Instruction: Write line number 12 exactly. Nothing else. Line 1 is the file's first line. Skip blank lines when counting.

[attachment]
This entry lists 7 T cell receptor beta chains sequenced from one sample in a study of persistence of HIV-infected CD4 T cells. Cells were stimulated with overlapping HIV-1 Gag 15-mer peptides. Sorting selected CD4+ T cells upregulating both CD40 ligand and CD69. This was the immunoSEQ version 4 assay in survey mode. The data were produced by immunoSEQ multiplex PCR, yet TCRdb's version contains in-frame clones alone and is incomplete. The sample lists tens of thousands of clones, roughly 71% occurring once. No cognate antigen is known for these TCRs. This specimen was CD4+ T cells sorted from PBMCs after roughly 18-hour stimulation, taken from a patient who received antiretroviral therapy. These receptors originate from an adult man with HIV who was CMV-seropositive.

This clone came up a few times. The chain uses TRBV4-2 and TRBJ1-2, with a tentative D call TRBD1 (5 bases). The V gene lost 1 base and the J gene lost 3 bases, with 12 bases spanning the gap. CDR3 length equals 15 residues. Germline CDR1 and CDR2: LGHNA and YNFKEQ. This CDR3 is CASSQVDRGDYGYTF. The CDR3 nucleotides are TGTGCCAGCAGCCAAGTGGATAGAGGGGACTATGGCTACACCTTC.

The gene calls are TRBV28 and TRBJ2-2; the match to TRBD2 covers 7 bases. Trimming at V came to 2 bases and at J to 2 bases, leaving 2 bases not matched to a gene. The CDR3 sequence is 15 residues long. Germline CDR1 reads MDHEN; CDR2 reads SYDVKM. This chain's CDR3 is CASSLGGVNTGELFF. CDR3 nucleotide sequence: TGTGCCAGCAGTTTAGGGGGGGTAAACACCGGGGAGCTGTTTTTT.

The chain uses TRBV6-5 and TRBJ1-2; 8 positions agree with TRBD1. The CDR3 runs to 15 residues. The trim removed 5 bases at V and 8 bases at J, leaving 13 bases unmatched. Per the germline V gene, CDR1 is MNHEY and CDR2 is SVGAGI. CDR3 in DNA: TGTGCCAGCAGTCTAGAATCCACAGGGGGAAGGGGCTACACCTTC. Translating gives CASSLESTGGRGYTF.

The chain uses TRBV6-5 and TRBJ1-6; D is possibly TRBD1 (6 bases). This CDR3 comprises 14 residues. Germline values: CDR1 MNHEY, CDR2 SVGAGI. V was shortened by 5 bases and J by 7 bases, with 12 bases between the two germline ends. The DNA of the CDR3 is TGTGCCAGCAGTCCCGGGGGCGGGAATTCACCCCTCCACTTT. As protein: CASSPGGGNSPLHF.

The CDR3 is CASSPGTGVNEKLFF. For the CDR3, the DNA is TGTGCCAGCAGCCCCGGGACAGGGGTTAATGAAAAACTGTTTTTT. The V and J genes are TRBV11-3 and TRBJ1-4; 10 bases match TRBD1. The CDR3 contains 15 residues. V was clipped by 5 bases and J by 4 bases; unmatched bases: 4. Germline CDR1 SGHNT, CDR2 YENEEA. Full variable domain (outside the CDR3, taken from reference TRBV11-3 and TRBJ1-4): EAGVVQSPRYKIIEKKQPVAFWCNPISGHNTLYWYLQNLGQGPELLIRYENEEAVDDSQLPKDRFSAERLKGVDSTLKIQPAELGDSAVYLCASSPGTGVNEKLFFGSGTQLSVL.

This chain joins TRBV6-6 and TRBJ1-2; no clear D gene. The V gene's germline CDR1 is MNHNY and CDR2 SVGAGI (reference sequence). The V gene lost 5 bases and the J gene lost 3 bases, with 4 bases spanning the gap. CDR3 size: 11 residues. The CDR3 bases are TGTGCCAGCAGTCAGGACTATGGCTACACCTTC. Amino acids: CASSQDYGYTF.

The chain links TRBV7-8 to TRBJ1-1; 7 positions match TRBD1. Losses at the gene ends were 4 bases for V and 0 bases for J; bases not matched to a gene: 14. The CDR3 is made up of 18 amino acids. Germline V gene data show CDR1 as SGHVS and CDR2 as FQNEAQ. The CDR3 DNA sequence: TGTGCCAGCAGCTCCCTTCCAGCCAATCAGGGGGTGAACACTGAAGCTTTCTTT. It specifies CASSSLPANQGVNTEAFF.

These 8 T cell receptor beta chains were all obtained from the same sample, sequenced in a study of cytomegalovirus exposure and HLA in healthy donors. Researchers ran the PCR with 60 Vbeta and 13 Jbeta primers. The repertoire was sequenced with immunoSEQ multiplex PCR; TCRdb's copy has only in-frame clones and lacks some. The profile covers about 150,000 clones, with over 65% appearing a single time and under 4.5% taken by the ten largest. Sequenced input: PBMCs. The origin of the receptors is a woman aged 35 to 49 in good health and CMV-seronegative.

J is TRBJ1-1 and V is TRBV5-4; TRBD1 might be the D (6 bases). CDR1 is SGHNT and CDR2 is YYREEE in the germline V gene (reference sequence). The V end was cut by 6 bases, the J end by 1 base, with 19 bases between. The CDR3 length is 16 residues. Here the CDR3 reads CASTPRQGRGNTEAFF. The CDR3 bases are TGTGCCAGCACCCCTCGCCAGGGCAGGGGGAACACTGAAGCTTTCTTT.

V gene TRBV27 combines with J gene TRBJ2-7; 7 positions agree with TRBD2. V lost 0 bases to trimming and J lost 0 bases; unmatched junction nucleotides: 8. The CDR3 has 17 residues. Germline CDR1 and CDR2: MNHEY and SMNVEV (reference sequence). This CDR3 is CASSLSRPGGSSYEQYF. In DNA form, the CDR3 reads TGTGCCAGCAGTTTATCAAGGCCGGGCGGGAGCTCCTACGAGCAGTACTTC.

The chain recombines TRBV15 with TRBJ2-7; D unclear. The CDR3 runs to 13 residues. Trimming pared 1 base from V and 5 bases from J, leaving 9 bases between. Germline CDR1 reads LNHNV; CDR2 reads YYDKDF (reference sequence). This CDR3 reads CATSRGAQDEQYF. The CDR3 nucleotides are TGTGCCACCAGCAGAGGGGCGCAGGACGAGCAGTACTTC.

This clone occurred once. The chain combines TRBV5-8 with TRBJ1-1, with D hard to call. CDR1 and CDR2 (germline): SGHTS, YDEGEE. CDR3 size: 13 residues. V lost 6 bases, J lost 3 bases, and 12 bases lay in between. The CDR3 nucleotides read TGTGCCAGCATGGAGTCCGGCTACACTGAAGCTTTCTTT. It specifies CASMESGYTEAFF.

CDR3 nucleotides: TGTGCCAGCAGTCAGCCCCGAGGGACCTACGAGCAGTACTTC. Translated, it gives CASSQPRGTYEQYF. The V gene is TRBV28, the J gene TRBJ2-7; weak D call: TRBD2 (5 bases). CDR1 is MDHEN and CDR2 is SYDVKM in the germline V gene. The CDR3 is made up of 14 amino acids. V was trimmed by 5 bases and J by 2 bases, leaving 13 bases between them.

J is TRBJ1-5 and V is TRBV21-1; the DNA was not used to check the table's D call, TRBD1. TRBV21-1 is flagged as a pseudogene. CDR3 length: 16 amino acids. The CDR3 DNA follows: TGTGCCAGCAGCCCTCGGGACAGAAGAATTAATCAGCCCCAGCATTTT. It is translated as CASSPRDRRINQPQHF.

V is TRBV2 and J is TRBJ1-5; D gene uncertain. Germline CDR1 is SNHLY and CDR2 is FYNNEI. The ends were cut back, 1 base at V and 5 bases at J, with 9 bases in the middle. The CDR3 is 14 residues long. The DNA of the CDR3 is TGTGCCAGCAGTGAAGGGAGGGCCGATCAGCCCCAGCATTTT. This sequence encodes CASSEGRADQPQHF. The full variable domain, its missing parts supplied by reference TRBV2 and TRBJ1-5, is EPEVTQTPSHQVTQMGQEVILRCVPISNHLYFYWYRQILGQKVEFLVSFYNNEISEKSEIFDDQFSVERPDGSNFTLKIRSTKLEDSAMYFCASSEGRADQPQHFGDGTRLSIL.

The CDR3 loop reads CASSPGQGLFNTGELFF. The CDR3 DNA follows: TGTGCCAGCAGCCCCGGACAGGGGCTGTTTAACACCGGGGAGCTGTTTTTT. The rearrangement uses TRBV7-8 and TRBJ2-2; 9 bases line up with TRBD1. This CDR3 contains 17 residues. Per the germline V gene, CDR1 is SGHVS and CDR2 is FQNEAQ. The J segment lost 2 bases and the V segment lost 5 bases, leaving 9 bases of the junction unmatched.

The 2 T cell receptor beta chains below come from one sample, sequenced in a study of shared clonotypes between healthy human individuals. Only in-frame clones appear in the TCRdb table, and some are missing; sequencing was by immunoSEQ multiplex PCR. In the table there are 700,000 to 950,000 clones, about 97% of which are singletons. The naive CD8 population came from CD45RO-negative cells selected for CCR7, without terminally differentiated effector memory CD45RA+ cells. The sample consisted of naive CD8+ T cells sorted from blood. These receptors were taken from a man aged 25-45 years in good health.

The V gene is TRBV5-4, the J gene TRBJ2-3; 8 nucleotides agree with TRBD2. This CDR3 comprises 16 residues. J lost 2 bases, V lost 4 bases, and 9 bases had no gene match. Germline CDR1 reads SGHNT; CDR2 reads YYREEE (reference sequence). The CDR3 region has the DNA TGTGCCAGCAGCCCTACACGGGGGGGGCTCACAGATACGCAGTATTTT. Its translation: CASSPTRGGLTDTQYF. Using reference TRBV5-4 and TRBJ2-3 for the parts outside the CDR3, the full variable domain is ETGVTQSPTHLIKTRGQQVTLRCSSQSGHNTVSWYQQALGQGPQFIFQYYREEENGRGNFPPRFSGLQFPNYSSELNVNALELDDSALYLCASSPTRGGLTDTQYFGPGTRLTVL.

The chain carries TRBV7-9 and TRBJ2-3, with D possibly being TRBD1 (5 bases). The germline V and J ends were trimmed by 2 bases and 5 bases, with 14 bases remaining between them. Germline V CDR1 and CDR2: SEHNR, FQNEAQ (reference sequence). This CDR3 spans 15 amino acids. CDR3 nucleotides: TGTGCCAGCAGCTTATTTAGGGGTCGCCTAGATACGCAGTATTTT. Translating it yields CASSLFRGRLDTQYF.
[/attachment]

The chain recombines TRBV15 with TRBJ2-7; D unclear. The CDR3 runs to 13 residues. Trimming pared 1 base from V and 5 bases from J, leaving 9 bases between. Germline CDR1 reads LNHNV; CDR2 reads YYDKDF (reference sequence). This CDR3 reads CATSRGAQDEQYF. The CDR3 nucleotides are TGTGCCACCAGCAGAGGGGCGCAGGACGAGCAGTACTTC.